PNConnect New York Digital Digest for 1/22/16
Every week here in the Porter Novelli New York office, where our PN Connect digital team creates and executes content strategy for healthcare clients including Cardinal Health and Johnson & Johnson, financial institutions like Sammons, and consumer goods like Bel Brands and HP Inc, our team gets together to share research, product and platform developments and content marketing best practices. It’s kind of a digital show and tell, and it allows us to step outside of our inboxes and apply some critical thinking to what’s happening in the content marketplace. And in turn, we’d like to share them with our digital colleagues across the PN Connect global network and our clients.
Hans specializes in balancing collaborative creative passion and writing experience with digital content curation and social media marketing. He is keen on connecting his expertise with the latest industry trends in order to introduce fresh social strategies and content campaigns that push the boundaries of digital’s role in both health care and consumer PR.
By July 2016, if all goes according to plan, there will be a new fixture on streets of New York: hundreds (400+) of slim aluminum pillars, each providing free internet which can reach speeds up to 10x that of the average American home internet connection (which now sits at 31 Mbps). One unique thing about the pillars is how they tie together interactions across three types of screens: one public, one private, and one somewhere in between. That is, the screen beaming ads from the pillar, the screen on your phone or laptop, and the touchscreen you use on the pillar itself. Beyond the valuable real estate they occupy, the Link ads will be unprecedentedly sophisticated. The plan, as ever, is to use technology to make them more relevant, more engaging, more contextually-driven. A particular kiosk could change the ad it’s displaying based on what time of day it is, for example, or what events are happening nearby, or even potentially what sorts of people are walking by it, at least in a broad demographic sense. Whether it’s a product launch or blowing out a big event, Link ad space presents a new way to think about how we roll out activations for our NY-based clients.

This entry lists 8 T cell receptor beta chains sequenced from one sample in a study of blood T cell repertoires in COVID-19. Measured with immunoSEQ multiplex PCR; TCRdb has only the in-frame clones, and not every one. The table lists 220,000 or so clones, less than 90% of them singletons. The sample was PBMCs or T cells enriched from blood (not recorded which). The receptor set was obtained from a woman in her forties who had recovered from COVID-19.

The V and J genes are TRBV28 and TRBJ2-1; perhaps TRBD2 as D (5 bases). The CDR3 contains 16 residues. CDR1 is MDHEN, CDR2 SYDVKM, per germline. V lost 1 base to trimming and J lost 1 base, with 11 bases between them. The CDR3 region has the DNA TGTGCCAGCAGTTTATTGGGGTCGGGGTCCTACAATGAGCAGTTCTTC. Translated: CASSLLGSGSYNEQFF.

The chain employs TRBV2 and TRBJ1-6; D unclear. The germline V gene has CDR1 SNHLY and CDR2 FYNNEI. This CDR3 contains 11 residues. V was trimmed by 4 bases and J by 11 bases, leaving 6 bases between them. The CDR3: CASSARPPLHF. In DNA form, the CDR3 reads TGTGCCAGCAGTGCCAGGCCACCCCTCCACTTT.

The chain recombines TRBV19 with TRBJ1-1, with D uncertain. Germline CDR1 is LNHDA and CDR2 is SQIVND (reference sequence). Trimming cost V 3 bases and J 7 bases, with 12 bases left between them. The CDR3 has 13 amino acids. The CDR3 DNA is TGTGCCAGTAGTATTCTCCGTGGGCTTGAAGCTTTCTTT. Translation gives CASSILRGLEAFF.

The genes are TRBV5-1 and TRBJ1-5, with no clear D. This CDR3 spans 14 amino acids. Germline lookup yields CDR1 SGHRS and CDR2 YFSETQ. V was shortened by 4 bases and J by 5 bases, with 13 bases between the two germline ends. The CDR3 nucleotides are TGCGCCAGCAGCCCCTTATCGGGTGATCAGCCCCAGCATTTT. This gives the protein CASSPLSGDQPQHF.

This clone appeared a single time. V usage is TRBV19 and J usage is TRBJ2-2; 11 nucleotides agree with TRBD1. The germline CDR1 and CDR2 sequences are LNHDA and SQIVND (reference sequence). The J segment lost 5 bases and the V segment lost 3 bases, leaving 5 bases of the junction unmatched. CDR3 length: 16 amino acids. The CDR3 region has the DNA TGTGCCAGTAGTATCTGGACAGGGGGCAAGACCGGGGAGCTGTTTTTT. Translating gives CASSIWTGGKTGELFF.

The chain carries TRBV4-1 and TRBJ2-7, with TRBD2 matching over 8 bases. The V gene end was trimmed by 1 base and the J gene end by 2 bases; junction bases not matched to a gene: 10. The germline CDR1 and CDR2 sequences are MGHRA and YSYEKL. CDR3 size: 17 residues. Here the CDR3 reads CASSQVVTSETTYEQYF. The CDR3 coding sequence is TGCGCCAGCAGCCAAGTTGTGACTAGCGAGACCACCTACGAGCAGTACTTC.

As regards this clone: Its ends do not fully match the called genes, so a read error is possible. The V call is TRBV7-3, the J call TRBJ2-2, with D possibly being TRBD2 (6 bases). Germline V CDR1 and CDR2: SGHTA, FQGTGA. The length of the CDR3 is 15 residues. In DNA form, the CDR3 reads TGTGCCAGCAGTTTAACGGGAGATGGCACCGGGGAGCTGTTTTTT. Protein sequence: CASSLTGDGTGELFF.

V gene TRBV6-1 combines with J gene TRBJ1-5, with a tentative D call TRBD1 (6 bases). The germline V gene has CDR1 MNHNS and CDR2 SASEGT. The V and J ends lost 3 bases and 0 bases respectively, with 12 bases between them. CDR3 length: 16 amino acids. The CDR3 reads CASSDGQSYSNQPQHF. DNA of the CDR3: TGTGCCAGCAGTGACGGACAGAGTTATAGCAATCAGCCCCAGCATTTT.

Link Key Features:
- Connect your personal device to LinkNYC’s free Wi-Fi (supposedly 250 people within a radius of 150 feet can access without the speed dipping)
- Use the Link tablet to browse the web and access city services, maps and directions (Given the kiosks will have a tactile keypad, advocates already imagine a scenario where you could walk by a Link and answer a few questions about an issue in your neighborhood)
- Make free phone calls to anywhere in the U.S. using the Vonage app on the tablet or the tactile keypad and microphone. Plug in your personal headphones for more privacy.
- Use the dedicated red 911 button in the event of an emergency
- Two power-only USB ports for citizen to charge their devices
**View public service announcements and more relevant advertising on two 55” HD displays released for Android last month) could only view an area of the map offline. Now, they can get turn-by-turn driving directions, search for specific destinations, and find useful information about places, like hours of operation, contact information, or ratings.
- iOS users can now see the busiest times of the week at millions of places and businesses around the world directly in Google Maps. Yep, this is being added just in time for the holidays.
- iOS users can now check out gas prices directly in Google Maps
James leads Porter Novelli’s analytics team in helping clients and internal teams use data to uncover audience insights, shape communications plans and evaluate the effectiveness of public relations across multiple sectors, including consumer brands, food and nutrition, government, healthcare and technology.
The Association of National Advertisers (ANA) projects that $7.2 billion in digital advertising spend will be wasted by advertisers in 2016 due to activity from automated software programs (bots). Bot traffic makes advertisements show to non-human website visitors and counts against advertisers’ spend as if a human viewed it. Publishers currently lack a reliable way to control for bot traffic, meaning a lot of money is being spent to advertise to software programs. Between bot traffic and the increased media attention and usage of ad blockers, it’s clear brands need more engaging ways to reach their target audience than 300×250 banner ads.